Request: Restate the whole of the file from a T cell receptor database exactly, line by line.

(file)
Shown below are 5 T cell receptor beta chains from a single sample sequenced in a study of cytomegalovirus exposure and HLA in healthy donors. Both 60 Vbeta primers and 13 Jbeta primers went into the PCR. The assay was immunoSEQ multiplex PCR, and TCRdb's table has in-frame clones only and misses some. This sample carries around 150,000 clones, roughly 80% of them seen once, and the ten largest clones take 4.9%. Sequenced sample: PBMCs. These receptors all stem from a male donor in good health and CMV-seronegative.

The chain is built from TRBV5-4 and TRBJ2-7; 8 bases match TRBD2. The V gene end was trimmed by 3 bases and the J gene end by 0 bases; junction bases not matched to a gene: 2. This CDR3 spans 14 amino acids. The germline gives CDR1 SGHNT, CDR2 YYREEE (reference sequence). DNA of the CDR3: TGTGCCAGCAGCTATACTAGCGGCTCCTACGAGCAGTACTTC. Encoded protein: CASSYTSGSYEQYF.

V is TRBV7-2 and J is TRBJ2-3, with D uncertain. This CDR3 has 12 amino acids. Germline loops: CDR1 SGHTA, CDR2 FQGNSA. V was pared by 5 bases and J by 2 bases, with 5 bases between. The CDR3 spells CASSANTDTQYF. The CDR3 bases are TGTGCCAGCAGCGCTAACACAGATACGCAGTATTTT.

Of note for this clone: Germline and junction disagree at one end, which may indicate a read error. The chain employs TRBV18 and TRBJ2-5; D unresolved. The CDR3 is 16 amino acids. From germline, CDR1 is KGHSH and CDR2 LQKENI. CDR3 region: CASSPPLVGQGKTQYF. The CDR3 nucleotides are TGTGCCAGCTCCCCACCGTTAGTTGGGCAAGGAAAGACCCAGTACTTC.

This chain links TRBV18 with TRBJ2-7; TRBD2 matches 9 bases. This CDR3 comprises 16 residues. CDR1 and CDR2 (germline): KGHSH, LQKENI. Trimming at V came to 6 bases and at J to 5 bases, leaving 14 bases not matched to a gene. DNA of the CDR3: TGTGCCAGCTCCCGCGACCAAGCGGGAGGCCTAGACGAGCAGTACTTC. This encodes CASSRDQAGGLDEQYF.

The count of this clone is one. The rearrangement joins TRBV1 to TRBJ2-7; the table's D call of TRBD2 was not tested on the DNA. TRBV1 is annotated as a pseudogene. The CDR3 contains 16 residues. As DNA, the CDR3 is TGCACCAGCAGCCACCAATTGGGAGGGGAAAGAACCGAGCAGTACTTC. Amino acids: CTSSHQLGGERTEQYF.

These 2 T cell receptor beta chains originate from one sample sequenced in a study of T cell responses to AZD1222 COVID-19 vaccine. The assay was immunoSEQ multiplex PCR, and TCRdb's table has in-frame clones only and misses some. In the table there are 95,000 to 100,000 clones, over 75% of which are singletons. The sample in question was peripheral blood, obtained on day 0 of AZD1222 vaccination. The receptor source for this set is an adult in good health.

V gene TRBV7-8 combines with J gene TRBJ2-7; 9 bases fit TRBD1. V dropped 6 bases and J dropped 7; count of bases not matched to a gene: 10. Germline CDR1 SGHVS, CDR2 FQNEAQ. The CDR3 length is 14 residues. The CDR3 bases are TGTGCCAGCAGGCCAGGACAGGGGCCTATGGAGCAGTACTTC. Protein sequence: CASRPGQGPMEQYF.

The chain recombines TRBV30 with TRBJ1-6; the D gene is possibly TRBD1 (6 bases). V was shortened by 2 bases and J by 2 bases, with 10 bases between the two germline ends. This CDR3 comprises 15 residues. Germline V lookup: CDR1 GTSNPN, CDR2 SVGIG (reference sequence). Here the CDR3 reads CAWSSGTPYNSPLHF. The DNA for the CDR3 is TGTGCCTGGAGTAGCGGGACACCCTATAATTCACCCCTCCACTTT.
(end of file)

Shown below are 5 T cell receptor beta chains from a single sample sequenced in a study of cytomegalovirus exposure and HLA in healthy donors. Both 60 Vbeta primers and 13 Jbeta primers went into the PCR. The assay was immunoSEQ multiplex PCR, and TCRdb's table has in-frame clones only and misses some. This sample carries around 150,000 clones, roughly 80% of them seen once, and the ten largest clones take 4.9%. Sequenced sample: PBMCs. These receptors all stem from a male donor in good health and CMV-seronegative.

The chain is built from TRBV5-4 and TRBJ2-7; 8 bases match TRBD2. The V gene end was trimmed by 3 bases and the J gene end by 0 bases; junction bases not matched to a gene: 2. This CDR3 spans 14 amino acids. The germline gives CDR1 SGHNT, CDR2 YYREEE (reference sequence). DNA of the CDR3: TGTGCCAGCAGCTATACTAGCGGCTCCTACGAGCAGTACTTC. Encoded protein: CASSYTSGSYEQYF.

V is TRBV7-2 and J is TRBJ2-3, with D uncertain. This CDR3 has 12 amino acids. Germline loops: CDR1 SGHTA, CDR2 FQGNSA. V was pared by 5 bases and J by 2 bases, with 5 bases between. The CDR3 spells CASSANTDTQYF. The CDR3 bases are TGTGCCAGCAGCGCTAACACAGATACGCAGTATTTT.

Of note for this clone: Germline and junction disagree at one end, which may indicate a read error. The chain employs TRBV18 and TRBJ2-5; D unresolved. The CDR3 is 16 amino acids. From germline, CDR1 is KGHSH and CDR2 LQKENI. CDR3 region: CASSPPLVGQGKTQYF. The CDR3 nucleotides are TGTGCCAGCTCCCCACCGTTAGTTGGGCAAGGAAAGACCCAGTACTTC.

This chain links TRBV18 with TRBJ2-7; TRBD2 matches 9 bases. This CDR3 comprises 16 residues. CDR1 and CDR2 (germline): KGHSH, LQKENI. Trimming at V came to 6 bases and at J to 5 bases, leaving 14 bases not matched to a gene. DNA of the CDR3: TGTGCCAGCTCCCGCGACCAAGCGGGAGGCCTAGACGAGCAGTACTTC. This encodes CASSRDQAGGLDEQYF.

The count of this clone is one. The rearrangement joins TRBV1 to TRBJ2-7; the table's D call of TRBD2 was not tested on the DNA. TRBV1 is annotated as a pseudogene. The CDR3 contains 16 residues. As DNA, the CDR3 is TGCACCAGCAGCCACCAATTGGGAGGGGAAAGAACCGAGCAGTACTTC. Amino acids: CTSSHQLGGERTEQYF.

These 2 T cell receptor beta chains originate from one sample sequenced in a study of T cell responses to AZD1222 COVID-19 vaccine. The assay was immunoSEQ multiplex PCR, and TCRdb's table has in-frame clones only and misses some. In the table there are 95,000 to 100,000 clones, over 75% of which are singletons. The sample in question was peripheral blood, obtained on day 0 of AZD1222 vaccination. The receptor source for this set is an adult in good health.

V gene TRBV7-8 combines with J gene TRBJ2-7; 9 bases fit TRBD1. V dropped 6 bases and J dropped 7; count of bases not matched to a gene: 10. Germline CDR1 SGHVS, CDR2 FQNEAQ. The CDR3 length is 14 residues. The CDR3 bases are TGTGCCAGCAGGCCAGGACAGGGGCCTATGGAGCAGTACTTC. Protein sequence: CASRPGQGPMEQYF.

The chain recombines TRBV30 with TRBJ1-6; the D gene is possibly TRBD1 (6 bases). V was shortened by 2 bases and J by 2 bases, with 10 bases between the two germline ends. This CDR3 comprises 15 residues. Germline V lookup: CDR1 GTSNPN, CDR2 SVGIG (reference sequence). Here the CDR3 reads CAWSSGTPYNSPLHF. The DNA for the CDR3 is TGTGCCTGGAGTAGCGGGACACCCTATAATTCACCCCTCCACTTT.